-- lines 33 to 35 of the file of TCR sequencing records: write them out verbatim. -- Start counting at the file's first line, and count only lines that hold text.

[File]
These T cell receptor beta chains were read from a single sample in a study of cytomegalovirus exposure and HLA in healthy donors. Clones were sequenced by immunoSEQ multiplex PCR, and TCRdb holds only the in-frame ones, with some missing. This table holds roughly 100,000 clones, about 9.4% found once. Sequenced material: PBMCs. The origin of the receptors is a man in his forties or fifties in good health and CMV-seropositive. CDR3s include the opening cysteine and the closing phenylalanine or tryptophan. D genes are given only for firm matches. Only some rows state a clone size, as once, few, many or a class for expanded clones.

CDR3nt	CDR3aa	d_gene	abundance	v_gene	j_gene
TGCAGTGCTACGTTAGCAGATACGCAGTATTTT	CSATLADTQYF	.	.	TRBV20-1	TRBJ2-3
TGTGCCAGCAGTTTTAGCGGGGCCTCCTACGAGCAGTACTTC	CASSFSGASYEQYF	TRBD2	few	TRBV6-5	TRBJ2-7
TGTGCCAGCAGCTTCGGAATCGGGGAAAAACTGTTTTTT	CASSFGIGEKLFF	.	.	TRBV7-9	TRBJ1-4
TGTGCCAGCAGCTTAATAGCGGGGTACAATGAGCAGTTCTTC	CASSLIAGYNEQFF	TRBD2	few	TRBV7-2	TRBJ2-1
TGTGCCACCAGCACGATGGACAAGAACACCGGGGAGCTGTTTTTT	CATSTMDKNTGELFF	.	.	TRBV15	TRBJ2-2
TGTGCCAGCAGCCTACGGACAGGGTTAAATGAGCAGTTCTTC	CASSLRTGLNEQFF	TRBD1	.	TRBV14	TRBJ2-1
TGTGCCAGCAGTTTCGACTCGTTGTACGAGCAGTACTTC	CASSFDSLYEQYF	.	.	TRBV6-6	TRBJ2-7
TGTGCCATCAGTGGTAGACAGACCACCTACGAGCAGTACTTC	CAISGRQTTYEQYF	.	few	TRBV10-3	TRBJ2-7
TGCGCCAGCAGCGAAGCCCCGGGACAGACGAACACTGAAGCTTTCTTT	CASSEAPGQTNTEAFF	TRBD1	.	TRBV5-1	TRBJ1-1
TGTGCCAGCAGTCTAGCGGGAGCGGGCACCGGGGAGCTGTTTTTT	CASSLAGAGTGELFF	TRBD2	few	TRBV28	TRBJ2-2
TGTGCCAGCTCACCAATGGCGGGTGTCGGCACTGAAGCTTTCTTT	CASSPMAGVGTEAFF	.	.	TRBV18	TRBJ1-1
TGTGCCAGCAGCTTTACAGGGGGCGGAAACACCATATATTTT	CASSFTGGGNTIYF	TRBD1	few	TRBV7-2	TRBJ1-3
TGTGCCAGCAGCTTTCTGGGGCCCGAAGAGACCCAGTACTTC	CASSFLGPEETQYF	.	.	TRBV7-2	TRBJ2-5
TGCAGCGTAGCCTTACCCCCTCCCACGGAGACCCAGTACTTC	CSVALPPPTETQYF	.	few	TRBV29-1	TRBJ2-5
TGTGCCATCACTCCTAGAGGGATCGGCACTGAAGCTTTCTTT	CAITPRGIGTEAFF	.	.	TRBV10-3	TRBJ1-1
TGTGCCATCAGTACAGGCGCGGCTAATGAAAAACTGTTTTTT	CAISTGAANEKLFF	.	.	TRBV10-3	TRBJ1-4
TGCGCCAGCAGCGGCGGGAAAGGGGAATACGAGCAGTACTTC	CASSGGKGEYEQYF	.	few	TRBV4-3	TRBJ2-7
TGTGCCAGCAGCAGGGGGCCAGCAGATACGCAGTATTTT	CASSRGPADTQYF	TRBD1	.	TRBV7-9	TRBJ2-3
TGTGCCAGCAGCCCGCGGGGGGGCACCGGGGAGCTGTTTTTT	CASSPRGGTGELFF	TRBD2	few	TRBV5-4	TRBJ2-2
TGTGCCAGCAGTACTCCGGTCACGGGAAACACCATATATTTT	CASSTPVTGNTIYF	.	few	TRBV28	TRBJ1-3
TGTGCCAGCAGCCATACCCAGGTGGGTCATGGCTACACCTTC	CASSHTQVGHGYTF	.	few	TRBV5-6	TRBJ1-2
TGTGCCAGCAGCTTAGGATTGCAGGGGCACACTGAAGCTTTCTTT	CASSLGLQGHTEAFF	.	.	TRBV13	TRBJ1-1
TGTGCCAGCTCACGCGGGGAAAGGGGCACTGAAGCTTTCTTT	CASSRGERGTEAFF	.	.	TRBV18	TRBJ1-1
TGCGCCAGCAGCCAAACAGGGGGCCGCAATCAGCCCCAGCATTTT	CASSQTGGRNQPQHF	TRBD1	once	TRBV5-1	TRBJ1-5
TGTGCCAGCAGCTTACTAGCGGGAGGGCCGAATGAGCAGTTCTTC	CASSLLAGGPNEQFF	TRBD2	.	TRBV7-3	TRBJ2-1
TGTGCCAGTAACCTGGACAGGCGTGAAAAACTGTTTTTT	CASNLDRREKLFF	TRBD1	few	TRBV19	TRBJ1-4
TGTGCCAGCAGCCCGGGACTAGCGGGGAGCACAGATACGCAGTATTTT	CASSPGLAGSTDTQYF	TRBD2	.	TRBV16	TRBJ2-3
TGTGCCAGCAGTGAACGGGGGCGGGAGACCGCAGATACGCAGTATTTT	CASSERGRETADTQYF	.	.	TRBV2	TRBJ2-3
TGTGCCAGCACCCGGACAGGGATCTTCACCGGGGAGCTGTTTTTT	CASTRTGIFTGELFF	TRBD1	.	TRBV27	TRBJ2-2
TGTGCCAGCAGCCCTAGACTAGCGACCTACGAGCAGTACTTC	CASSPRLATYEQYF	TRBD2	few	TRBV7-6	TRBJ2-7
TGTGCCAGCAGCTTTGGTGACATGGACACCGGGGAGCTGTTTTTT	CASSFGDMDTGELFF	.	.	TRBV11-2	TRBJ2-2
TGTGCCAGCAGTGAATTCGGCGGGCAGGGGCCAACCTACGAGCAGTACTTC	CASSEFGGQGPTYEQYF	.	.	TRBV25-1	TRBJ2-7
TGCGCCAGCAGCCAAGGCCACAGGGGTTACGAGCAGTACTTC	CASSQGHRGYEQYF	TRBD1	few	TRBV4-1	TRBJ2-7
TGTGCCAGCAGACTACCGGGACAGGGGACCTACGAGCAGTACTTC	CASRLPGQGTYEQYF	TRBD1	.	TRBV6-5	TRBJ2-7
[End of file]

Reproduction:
TGTGCCAGCAGCTTTGGTGACATGGACACCGGGGAGCTGTTTTTT	CASSFGDMDTGELFF	.	.	TRBV11-2	TRBJ2-2
TGTGCCAGCAGTGAATTCGGCGGGCAGGGGCCAACCTACGAGCAGTACTTC	CASSEFGGQGPTYEQYF	.	.	TRBV25-1	TRBJ2-7
TGCGCCAGCAGCCAAGGCCACAGGGGTTACGAGCAGTACTTC	CASSQGHRGYEQYF	TRBD1	few	TRBV4-1	TRBJ2-7